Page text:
Report by Bruce Driver from Indivisible North Boulder.
Colorado District 03
Candidates are Scott Tipton (incumbent R) and Diane Mitsch Bush (D).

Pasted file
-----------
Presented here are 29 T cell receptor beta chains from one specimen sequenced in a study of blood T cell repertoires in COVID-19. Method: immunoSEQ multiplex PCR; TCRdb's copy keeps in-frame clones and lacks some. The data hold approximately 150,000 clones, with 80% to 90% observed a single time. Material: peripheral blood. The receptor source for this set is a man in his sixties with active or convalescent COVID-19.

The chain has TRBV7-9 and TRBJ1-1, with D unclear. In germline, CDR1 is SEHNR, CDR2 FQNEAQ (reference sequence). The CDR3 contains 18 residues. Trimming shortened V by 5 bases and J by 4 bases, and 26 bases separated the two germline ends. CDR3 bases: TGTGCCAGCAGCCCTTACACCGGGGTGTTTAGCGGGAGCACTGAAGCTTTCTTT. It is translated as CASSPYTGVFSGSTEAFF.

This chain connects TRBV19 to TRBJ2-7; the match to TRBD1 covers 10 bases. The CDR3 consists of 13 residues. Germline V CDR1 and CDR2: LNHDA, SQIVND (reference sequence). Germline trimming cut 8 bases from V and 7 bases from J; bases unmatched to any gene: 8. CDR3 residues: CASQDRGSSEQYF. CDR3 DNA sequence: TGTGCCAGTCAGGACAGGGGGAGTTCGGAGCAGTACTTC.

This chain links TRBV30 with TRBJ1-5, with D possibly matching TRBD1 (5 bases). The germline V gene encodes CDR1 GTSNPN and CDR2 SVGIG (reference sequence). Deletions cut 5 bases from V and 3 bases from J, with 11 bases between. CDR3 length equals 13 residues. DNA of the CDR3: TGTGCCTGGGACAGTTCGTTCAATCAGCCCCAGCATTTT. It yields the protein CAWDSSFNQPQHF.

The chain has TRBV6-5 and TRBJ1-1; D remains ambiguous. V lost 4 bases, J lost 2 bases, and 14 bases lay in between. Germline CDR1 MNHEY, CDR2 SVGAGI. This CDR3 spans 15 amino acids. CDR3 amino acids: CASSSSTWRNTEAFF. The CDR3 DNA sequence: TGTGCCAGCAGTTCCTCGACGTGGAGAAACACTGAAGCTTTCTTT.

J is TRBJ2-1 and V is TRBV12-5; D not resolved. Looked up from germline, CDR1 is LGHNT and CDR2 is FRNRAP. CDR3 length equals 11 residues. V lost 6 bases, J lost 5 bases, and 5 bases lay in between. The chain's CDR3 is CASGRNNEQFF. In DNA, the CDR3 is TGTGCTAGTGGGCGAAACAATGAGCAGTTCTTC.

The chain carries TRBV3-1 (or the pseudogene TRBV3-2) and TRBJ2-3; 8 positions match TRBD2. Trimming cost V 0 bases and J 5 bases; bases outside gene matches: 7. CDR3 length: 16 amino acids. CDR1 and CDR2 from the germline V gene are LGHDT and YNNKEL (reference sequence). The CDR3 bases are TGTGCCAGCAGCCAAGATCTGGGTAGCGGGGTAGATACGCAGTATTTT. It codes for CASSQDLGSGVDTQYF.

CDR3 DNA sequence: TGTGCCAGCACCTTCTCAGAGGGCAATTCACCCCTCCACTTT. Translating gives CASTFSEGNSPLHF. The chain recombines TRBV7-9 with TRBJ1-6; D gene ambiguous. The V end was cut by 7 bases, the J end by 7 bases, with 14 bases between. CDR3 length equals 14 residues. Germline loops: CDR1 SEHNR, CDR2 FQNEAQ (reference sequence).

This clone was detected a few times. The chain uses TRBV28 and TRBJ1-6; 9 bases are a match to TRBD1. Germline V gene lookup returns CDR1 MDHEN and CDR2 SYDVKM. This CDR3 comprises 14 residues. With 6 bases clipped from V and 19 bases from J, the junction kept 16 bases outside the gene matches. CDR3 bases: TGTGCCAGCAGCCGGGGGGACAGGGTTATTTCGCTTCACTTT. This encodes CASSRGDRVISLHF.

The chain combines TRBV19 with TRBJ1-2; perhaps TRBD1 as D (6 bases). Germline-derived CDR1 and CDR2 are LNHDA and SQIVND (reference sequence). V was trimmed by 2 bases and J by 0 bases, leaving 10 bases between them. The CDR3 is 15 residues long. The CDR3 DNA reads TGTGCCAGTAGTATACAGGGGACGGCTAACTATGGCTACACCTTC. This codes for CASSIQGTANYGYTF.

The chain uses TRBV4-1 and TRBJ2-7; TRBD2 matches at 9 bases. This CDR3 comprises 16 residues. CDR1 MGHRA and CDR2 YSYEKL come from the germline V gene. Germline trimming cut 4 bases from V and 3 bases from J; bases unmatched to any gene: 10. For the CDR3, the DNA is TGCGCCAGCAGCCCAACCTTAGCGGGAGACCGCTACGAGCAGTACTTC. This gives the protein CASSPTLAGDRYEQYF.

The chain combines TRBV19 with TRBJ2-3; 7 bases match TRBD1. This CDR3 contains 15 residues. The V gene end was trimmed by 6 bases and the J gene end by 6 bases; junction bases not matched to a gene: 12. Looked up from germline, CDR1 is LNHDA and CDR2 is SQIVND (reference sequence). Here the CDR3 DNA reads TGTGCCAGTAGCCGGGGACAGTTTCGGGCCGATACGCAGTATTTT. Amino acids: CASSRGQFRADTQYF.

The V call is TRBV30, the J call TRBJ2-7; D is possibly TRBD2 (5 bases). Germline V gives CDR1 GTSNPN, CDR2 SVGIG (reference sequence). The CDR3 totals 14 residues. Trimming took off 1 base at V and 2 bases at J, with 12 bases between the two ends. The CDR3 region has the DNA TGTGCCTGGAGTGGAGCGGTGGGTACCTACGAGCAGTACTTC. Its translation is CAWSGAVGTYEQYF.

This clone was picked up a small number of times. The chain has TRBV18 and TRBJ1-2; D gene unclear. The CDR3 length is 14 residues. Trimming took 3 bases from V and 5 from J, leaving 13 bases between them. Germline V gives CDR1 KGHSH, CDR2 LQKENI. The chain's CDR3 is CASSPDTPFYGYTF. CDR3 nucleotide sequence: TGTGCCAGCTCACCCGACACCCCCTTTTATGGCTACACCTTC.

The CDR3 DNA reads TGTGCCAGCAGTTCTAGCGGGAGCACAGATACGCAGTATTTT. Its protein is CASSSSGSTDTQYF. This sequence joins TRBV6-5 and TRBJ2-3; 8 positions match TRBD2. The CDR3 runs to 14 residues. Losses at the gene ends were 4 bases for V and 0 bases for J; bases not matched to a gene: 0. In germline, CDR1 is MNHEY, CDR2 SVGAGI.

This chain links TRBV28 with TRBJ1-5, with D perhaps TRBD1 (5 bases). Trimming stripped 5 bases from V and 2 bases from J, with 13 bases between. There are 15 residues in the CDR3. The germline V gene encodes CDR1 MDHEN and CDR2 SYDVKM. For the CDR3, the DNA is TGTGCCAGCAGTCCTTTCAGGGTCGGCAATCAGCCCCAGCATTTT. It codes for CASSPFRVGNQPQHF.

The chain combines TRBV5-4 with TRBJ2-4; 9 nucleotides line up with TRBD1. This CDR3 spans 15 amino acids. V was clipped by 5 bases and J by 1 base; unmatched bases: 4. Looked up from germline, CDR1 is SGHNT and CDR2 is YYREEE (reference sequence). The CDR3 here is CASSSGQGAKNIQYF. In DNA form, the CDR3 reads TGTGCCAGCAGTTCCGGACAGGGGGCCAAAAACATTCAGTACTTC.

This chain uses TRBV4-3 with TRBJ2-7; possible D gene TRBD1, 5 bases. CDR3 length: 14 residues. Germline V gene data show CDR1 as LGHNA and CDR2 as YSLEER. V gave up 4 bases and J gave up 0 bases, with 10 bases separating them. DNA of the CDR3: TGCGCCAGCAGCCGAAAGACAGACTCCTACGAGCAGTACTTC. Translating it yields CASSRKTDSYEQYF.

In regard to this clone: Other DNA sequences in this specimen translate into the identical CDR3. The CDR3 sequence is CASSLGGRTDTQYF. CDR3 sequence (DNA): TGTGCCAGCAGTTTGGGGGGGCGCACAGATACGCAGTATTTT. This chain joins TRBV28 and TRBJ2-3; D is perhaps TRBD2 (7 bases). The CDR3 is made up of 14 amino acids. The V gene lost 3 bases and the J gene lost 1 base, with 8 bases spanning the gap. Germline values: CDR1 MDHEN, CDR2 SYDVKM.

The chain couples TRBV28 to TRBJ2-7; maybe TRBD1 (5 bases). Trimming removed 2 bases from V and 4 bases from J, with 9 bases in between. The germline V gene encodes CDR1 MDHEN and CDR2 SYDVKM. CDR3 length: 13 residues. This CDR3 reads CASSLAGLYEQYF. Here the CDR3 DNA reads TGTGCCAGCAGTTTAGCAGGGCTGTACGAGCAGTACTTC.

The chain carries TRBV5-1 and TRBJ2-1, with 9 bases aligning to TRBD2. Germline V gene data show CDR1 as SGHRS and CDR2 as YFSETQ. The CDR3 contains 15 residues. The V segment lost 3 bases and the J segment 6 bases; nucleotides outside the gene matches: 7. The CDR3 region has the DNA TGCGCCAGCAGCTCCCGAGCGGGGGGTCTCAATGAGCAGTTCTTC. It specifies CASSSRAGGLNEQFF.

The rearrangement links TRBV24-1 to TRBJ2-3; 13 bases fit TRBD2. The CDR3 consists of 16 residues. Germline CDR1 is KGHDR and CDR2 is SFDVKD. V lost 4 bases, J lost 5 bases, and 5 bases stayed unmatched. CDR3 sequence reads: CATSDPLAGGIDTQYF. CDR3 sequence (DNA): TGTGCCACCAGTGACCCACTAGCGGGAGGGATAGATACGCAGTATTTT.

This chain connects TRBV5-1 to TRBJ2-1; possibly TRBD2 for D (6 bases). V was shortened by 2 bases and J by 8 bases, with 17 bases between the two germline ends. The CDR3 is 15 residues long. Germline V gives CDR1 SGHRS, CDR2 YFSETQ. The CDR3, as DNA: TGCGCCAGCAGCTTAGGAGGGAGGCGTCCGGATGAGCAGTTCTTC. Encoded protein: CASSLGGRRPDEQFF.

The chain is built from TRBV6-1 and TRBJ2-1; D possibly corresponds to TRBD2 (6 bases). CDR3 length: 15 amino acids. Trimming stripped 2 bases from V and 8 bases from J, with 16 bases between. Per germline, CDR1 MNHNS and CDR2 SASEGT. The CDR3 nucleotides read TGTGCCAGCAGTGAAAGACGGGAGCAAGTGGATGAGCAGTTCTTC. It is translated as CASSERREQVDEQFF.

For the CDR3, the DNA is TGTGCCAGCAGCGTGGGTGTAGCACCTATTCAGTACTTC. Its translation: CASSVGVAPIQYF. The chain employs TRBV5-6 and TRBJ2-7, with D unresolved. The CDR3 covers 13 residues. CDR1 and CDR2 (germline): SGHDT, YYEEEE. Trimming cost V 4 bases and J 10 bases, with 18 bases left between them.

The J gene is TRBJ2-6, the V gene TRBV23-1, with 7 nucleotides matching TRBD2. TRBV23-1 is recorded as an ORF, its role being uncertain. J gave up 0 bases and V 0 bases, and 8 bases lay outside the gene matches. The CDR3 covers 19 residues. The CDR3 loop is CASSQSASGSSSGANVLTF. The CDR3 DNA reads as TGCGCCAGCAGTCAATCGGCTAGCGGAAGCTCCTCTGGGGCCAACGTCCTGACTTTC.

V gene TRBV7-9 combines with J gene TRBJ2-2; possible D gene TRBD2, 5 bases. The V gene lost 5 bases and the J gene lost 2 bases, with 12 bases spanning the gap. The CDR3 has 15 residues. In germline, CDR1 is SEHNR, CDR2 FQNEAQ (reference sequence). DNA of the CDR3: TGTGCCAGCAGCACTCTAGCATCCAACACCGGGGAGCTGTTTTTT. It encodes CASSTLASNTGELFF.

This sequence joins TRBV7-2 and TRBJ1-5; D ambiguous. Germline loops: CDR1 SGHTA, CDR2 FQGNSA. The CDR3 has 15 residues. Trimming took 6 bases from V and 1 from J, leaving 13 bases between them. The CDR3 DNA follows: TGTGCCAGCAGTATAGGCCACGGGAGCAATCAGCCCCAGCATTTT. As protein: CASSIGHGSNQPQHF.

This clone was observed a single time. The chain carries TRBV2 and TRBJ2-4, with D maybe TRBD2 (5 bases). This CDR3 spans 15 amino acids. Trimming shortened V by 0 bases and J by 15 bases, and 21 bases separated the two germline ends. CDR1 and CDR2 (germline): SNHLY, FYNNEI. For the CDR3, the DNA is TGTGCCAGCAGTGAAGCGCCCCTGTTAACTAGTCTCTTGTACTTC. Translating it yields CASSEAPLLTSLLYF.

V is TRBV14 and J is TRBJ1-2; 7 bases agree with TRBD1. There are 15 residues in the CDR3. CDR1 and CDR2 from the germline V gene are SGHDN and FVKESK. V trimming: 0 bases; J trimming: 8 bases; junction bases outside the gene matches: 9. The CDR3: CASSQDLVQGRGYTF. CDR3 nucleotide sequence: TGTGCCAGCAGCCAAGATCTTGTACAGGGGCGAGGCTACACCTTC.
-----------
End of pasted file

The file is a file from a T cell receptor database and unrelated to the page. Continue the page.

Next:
Scott Tipton is a four-term R incumbent. He also served one term in the CO House of Reps. He has a BA in Political Science/History from Fort Lewis College. He has been a small businessman, co-owning a pottery company in Cortez, and has been active in local and statewide Republican party activities for decades. He is a typical Trump-supporting and socially conservative R, having voted with Trump 96% of the time. While in the CO House, he voted against legislation to encourage Xcel Energy to shut down 3 coal units and against expansion of CO’s renewable energy standard. In Congress he has voted: against a bill to require Trump to release his tax returns to the Ways and Means Committee; for a bill that would have made it easier to sell federal public lands; for the repeal of Obamacare; for the tax cut bill of 2017 and Omnibus spending bill that, together, add up to $3 trillion to the national debt even while he rails against the size of the national debt; for concealed-carry reciprocity; for the Pain-Capable Unborn Child Protection Act; for penalties on sanctuary cities; for overturning a stream protection rule promulgated by the Obama Administration; for the Goodlatte conservative immigration bill and against the compromise immigration bill. He says he opposes any “amnesty” for illegal aliens, opposes abortion, is a member of the NRA, favors greater relief of farmers from federal regulation and believes that any federal land designation must originate at the local level. He won his 2016 election by 14 points over a strong D challenger. He ran unopposed in the primary just held. Financially, he has received substantial contributions from securities and investment, commercial banking and real estate interests. He had $625,000 cash on hand in early June.